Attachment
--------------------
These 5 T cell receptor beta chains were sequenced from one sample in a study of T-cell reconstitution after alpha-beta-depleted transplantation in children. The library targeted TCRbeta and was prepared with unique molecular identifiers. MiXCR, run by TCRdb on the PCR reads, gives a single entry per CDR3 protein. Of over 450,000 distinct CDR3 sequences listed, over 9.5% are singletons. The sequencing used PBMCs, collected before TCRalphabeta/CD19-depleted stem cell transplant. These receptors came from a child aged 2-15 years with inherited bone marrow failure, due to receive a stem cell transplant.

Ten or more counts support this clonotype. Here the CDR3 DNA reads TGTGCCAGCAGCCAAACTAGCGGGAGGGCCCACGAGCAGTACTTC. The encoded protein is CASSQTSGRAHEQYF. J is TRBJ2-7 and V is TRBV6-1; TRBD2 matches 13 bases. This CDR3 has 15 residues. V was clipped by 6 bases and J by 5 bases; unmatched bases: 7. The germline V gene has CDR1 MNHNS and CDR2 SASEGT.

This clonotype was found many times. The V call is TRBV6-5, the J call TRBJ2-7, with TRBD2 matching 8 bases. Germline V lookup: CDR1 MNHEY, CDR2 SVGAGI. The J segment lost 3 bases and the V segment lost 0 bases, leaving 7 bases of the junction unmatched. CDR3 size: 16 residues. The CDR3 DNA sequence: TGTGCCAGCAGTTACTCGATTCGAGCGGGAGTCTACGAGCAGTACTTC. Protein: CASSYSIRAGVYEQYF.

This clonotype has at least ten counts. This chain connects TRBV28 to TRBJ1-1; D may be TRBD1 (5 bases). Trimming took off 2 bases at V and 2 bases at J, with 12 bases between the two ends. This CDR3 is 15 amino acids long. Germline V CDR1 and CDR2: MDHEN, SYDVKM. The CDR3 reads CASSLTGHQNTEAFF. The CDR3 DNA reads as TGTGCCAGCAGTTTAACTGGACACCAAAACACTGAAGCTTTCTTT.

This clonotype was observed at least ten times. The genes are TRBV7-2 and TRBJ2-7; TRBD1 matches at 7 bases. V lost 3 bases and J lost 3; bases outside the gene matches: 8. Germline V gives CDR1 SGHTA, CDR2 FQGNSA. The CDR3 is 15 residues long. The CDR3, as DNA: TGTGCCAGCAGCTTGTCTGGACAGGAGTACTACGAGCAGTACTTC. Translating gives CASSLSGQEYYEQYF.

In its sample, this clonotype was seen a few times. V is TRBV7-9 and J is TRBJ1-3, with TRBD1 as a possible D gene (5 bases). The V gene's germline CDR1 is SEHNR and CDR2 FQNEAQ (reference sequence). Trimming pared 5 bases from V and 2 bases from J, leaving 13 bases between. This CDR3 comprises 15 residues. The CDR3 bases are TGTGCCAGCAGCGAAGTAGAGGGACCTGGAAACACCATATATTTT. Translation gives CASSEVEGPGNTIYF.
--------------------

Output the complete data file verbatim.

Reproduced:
These 5 T cell receptor beta chains were sequenced from one sample in a study of T-cell reconstitution after alpha-beta-depleted transplantation in children. The library targeted TCRbeta and was prepared with unique molecular identifiers. MiXCR, run by TCRdb on the PCR reads, gives a single entry per CDR3 protein. Of over 450,000 distinct CDR3 sequences listed, over 9.5% are singletons. The sequencing used PBMCs, collected before TCRalphabeta/CD19-depleted stem cell transplant. These receptors came from a child aged 2-15 years with inherited bone marrow failure, due to receive a stem cell transplant.

Ten or more counts support this clonotype. Here the CDR3 DNA reads TGTGCCAGCAGCCAAACTAGCGGGAGGGCCCACGAGCAGTACTTC. The encoded protein is CASSQTSGRAHEQYF. J is TRBJ2-7 and V is TRBV6-1; TRBD2 matches 13 bases. This CDR3 has 15 residues. V was clipped by 6 bases and J by 5 bases; unmatched bases: 7. The germline V gene has CDR1 MNHNS and CDR2 SASEGT.

This clonotype was found many times. The V call is TRBV6-5, the J call TRBJ2-7, with TRBD2 matching 8 bases. Germline V lookup: CDR1 MNHEY, CDR2 SVGAGI. The J segment lost 3 bases and the V segment lost 0 bases, leaving 7 bases of the junction unmatched. CDR3 size: 16 residues. The CDR3 DNA sequence: TGTGCCAGCAGTTACTCGATTCGAGCGGGAGTCTACGAGCAGTACTTC. Protein: CASSYSIRAGVYEQYF.

This clonotype has at least ten counts. This chain connects TRBV28 to TRBJ1-1; D may be TRBD1 (5 bases). Trimming took off 2 bases at V and 2 bases at J, with 12 bases between the two ends. This CDR3 is 15 amino acids long. Germline V CDR1 and CDR2: MDHEN, SYDVKM. The CDR3 reads CASSLTGHQNTEAFF. The CDR3 DNA reads as TGTGCCAGCAGTTTAACTGGACACCAAAACACTGAAGCTTTCTTT.

This clonotype was observed at least ten times. The genes are TRBV7-2 and TRBJ2-7; TRBD1 matches at 7 bases. V lost 3 bases and J lost 3; bases outside the gene matches: 8. Germline V gives CDR1 SGHTA, CDR2 FQGNSA. The CDR3 is 15 residues long. The CDR3, as DNA: TGTGCCAGCAGCTTGTCTGGACAGGAGTACTACGAGCAGTACTTC. Translating gives CASSLSGQEYYEQYF.

In its sample, this clonotype was seen a few times. V is TRBV7-9 and J is TRBJ1-3, with TRBD1 as a possible D gene (5 bases). The V gene's germline CDR1 is SEHNR and CDR2 FQNEAQ (reference sequence). Trimming pared 5 bases from V and 2 bases from J, leaving 13 bases between. This CDR3 comprises 15 residues. The CDR3 bases are TGTGCCAGCAGCGAAGTAGAGGGACCTGGAAACACCATATATTTT. Translation gives CASSEVEGPGNTIYF.